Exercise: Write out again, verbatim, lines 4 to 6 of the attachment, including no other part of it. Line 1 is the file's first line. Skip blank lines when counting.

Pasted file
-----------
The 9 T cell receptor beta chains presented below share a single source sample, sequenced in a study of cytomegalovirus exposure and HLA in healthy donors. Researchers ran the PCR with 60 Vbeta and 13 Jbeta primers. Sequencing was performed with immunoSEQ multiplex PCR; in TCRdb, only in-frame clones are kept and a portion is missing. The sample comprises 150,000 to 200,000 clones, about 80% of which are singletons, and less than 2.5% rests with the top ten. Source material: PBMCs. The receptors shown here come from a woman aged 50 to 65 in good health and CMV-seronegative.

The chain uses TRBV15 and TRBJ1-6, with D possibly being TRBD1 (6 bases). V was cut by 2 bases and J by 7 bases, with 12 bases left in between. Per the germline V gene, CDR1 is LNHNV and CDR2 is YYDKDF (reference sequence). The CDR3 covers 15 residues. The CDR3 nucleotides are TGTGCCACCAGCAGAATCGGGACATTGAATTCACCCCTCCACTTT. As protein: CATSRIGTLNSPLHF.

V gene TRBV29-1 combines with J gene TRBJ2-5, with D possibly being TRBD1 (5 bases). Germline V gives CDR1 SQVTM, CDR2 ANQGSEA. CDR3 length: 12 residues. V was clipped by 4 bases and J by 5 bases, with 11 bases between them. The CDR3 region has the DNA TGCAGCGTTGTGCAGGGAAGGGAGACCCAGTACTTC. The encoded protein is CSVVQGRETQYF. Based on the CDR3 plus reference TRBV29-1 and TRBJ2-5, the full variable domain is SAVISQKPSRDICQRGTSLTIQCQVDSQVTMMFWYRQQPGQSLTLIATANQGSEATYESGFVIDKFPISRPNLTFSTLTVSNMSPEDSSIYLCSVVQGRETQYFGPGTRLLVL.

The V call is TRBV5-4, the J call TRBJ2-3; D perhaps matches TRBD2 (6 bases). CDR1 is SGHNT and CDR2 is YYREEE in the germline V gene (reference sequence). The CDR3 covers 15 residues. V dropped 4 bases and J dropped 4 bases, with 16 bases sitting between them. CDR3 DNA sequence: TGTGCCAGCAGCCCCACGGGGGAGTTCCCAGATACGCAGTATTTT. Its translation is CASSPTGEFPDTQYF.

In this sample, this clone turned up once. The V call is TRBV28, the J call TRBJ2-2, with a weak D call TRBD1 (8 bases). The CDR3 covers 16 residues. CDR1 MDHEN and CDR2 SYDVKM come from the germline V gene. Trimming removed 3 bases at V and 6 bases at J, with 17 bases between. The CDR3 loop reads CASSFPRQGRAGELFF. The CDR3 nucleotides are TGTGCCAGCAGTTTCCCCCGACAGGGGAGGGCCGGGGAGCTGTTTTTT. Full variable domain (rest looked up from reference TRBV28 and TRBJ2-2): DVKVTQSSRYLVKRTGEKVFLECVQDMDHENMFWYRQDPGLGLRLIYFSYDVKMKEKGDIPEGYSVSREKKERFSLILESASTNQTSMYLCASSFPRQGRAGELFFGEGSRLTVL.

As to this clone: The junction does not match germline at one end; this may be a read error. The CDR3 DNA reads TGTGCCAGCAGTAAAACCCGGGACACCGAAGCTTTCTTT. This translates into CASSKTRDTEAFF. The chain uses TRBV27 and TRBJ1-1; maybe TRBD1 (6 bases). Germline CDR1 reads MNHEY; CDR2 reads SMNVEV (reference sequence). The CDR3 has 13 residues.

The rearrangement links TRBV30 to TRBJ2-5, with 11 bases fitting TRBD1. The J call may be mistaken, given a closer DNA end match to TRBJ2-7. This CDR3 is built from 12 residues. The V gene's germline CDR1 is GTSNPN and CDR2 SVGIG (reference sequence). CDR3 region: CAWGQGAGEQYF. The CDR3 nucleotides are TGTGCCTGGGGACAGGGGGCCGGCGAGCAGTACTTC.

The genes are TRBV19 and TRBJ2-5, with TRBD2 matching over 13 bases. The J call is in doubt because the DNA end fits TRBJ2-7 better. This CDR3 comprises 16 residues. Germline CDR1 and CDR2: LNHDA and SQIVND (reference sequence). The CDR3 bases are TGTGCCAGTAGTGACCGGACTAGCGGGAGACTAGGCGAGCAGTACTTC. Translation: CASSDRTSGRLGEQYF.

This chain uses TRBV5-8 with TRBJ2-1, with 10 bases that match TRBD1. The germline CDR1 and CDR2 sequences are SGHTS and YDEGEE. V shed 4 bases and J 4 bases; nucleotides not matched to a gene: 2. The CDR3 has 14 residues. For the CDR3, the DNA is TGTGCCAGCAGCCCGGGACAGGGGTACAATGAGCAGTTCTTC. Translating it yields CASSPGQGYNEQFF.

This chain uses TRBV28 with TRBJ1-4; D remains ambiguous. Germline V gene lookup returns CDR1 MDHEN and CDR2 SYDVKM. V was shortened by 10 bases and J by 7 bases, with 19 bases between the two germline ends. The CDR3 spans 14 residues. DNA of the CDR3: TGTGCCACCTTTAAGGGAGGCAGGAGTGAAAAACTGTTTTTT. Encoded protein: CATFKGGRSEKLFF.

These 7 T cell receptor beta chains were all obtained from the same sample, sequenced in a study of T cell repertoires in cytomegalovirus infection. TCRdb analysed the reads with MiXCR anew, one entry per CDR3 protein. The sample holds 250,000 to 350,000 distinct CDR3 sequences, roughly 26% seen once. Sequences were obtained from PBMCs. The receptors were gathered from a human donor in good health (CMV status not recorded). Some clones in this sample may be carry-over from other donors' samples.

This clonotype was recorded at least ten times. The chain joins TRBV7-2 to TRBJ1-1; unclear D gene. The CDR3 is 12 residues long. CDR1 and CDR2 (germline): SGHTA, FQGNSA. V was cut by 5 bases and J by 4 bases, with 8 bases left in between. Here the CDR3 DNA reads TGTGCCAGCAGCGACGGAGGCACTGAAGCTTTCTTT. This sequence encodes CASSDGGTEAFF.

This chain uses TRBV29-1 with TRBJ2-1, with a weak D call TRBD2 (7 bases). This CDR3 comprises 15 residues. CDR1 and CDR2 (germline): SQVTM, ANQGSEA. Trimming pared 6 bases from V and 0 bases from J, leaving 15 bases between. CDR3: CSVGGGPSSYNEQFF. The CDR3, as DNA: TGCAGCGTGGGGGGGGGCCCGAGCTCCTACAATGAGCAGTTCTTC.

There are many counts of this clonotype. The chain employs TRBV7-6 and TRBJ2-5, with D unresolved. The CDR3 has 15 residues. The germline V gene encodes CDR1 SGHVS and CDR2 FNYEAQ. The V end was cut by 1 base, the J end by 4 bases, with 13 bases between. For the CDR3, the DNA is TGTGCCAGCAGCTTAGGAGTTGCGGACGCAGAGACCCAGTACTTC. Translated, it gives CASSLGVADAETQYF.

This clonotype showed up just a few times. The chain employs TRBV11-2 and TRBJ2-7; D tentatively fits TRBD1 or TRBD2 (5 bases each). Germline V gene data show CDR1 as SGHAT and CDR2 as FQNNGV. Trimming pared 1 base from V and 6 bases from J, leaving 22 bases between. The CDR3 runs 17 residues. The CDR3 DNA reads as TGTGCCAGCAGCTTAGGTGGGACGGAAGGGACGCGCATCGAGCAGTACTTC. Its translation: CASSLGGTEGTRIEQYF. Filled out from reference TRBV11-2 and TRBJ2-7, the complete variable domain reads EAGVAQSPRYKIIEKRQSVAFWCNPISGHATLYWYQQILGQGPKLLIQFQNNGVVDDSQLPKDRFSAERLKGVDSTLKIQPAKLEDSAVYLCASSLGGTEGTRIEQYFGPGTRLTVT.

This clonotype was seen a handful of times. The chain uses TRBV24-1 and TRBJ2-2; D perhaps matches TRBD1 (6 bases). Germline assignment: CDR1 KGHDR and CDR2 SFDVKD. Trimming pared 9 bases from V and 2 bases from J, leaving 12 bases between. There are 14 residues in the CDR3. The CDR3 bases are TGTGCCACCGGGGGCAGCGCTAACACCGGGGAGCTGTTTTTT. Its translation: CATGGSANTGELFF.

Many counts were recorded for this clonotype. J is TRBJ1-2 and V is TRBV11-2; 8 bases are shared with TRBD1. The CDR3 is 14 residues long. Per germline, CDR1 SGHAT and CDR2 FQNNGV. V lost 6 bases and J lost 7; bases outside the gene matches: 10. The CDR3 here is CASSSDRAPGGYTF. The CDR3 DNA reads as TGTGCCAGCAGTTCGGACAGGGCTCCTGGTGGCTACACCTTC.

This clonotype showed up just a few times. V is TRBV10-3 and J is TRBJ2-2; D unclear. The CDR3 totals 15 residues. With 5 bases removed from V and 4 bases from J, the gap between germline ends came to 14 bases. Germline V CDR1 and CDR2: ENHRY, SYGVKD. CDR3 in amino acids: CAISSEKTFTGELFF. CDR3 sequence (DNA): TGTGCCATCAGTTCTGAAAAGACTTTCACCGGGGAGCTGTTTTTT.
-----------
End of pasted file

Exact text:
The V call is TRBV5-4, the J call TRBJ2-3; D perhaps matches TRBD2 (6 bases). CDR1 is SGHNT and CDR2 is YYREEE in the germline V gene (reference sequence). The CDR3 covers 15 residues. V dropped 4 bases and J dropped 4 bases, with 16 bases sitting between them. CDR3 DNA sequence: TGTGCCAGCAGCCCCACGGGGGAGTTCCCAGATACGCAGTATTTT. Its translation is CASSPTGEFPDTQYF.

In this sample, this clone turned up once. The V call is TRBV28, the J call TRBJ2-2, with a weak D call TRBD1 (8 bases). The CDR3 covers 16 residues. CDR1 MDHEN and CDR2 SYDVKM come from the germline V gene. Trimming removed 3 bases at V and 6 bases at J, with 17 bases between. The CDR3 loop reads CASSFPRQGRAGELFF. The CDR3 nucleotides are TGTGCCAGCAGTTTCCCCCGACAGGGGAGGGCCGGGGAGCTGTTTTTT. Full variable domain (rest looked up from reference TRBV28 and TRBJ2-2): DVKVTQSSRYLVKRTGEKVFLECVQDMDHENMFWYRQDPGLGLRLIYFSYDVKMKEKGDIPEGYSVSREKKERFSLILESASTNQTSMYLCASSFPRQGRAGELFFGEGSRLTVL.

As to this clone: The junction does not match germline at one end; this may be a read error. The CDR3 DNA reads TGTGCCAGCAGTAAAACCCGGGACACCGAAGCTTTCTTT. This translates into CASSKTRDTEAFF. The chain uses TRBV27 and TRBJ1-1; maybe TRBD1 (6 bases). Germline CDR1 reads MNHEY; CDR2 reads SMNVEV (reference sequence). The CDR3 has 13 residues.